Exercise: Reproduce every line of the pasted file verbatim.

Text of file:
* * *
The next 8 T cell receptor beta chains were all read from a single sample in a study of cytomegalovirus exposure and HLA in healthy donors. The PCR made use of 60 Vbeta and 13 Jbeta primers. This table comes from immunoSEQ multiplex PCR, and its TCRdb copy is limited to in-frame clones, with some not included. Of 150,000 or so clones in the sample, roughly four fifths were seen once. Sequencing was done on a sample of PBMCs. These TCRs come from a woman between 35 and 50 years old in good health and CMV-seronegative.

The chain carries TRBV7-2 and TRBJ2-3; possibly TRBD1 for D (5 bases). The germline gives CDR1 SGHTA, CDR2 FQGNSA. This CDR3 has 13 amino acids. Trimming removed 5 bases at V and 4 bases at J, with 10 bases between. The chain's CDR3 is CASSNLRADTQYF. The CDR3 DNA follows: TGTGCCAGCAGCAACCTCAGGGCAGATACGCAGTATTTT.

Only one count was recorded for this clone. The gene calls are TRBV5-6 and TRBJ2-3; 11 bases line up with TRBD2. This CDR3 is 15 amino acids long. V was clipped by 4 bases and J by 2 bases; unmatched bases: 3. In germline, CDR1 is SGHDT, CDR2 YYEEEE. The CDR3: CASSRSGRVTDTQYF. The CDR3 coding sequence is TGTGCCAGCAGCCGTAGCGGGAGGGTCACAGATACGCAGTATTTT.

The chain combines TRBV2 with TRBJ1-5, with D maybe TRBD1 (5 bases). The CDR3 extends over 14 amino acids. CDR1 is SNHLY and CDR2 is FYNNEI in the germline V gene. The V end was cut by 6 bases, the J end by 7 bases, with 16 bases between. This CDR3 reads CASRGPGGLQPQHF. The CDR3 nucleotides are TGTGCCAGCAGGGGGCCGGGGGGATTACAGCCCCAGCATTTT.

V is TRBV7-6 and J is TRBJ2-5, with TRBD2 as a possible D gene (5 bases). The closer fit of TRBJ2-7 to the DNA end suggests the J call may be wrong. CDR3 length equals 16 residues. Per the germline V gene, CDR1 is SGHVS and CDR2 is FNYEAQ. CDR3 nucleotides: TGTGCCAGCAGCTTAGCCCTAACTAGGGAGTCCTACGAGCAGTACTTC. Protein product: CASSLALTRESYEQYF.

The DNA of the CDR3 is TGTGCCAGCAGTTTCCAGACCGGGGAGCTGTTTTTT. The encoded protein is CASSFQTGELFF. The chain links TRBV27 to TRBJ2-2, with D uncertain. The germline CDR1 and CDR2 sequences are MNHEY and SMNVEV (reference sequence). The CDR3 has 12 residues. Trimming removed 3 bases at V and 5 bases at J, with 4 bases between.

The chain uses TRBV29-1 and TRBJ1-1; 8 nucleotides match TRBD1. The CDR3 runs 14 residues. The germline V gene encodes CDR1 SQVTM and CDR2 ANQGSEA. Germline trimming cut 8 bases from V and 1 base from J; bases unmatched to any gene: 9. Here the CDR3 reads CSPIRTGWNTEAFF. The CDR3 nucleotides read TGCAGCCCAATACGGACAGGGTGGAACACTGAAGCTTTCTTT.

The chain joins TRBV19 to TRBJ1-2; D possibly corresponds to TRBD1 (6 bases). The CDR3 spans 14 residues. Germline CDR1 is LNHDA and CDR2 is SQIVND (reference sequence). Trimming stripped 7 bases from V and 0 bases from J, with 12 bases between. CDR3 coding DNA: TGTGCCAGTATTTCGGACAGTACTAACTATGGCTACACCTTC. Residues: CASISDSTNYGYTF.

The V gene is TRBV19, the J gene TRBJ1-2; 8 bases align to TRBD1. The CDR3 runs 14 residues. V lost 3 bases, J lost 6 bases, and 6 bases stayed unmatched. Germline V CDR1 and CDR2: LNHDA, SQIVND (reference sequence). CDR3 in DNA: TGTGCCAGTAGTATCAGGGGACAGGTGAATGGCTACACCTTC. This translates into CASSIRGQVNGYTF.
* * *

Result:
The next 8 T cell receptor beta chains were all read from a single sample in a study of cytomegalovirus exposure and HLA in healthy donors. The PCR made use of 60 Vbeta and 13 Jbeta primers. This table comes from immunoSEQ multiplex PCR, and its TCRdb copy is limited to in-frame clones, with some not included. Of 150,000 or so clones in the sample, roughly four fifths were seen once. Sequencing was done on a sample of PBMCs. These TCRs come from a woman between 35 and 50 years old in good health and CMV-seronegative.

The chain carries TRBV7-2 and TRBJ2-3; possibly TRBD1 for D (5 bases). The germline gives CDR1 SGHTA, CDR2 FQGNSA. This CDR3 has 13 amino acids. Trimming removed 5 bases at V and 4 bases at J, with 10 bases between. The chain's CDR3 is CASSNLRADTQYF. The CDR3 DNA follows: TGTGCCAGCAGCAACCTCAGGGCAGATACGCAGTATTTT.

Only one count was recorded for this clone. The gene calls are TRBV5-6 and TRBJ2-3; 11 bases line up with TRBD2. This CDR3 is 15 amino acids long. V was clipped by 4 bases and J by 2 bases; unmatched bases: 3. In germline, CDR1 is SGHDT, CDR2 YYEEEE. The CDR3: CASSRSGRVTDTQYF. The CDR3 coding sequence is TGTGCCAGCAGCCGTAGCGGGAGGGTCACAGATACGCAGTATTTT.

The chain combines TRBV2 with TRBJ1-5, with D maybe TRBD1 (5 bases). The CDR3 extends over 14 amino acids. CDR1 is SNHLY and CDR2 is FYNNEI in the germline V gene. The V end was cut by 6 bases, the J end by 7 bases, with 16 bases between. This CDR3 reads CASRGPGGLQPQHF. The CDR3 nucleotides are TGTGCCAGCAGGGGGCCGGGGGGATTACAGCCCCAGCATTTT.

V is TRBV7-6 and J is TRBJ2-5, with TRBD2 as a possible D gene (5 bases). The closer fit of TRBJ2-7 to the DNA end suggests the J call may be wrong. CDR3 length equals 16 residues. Per the germline V gene, CDR1 is SGHVS and CDR2 is FNYEAQ. CDR3 nucleotides: TGTGCCAGCAGCTTAGCCCTAACTAGGGAGTCCTACGAGCAGTACTTC. Protein product: CASSLALTRESYEQYF.

The DNA of the CDR3 is TGTGCCAGCAGTTTCCAGACCGGGGAGCTGTTTTTT. The encoded protein is CASSFQTGELFF. The chain links TRBV27 to TRBJ2-2, with D uncertain. The germline CDR1 and CDR2 sequences are MNHEY and SMNVEV (reference sequence). The CDR3 has 12 residues. Trimming removed 3 bases at V and 5 bases at J, with 4 bases between.

The chain uses TRBV29-1 and TRBJ1-1; 8 nucleotides match TRBD1. The CDR3 runs 14 residues. The germline V gene encodes CDR1 SQVTM and CDR2 ANQGSEA. Germline trimming cut 8 bases from V and 1 base from J; bases unmatched to any gene: 9. Here the CDR3 reads CSPIRTGWNTEAFF. The CDR3 nucleotides read TGCAGCCCAATACGGACAGGGTGGAACACTGAAGCTTTCTTT.

The chain joins TRBV19 to TRBJ1-2; D possibly corresponds to TRBD1 (6 bases). The CDR3 spans 14 residues. Germline CDR1 is LNHDA and CDR2 is SQIVND (reference sequence). Trimming stripped 7 bases from V and 0 bases from J, with 12 bases between. CDR3 coding DNA: TGTGCCAGTATTTCGGACAGTACTAACTATGGCTACACCTTC. Residues: CASISDSTNYGYTF.

The V gene is TRBV19, the J gene TRBJ1-2; 8 bases align to TRBD1. The CDR3 runs 14 residues. V lost 3 bases, J lost 6 bases, and 6 bases stayed unmatched. Germline V CDR1 and CDR2: LNHDA, SQIVND (reference sequence). CDR3 in DNA: TGTGCCAGTAGTATCAGGGGACAGGTGAATGGCTACACCTTC. This translates into CASSIRGQVNGYTF.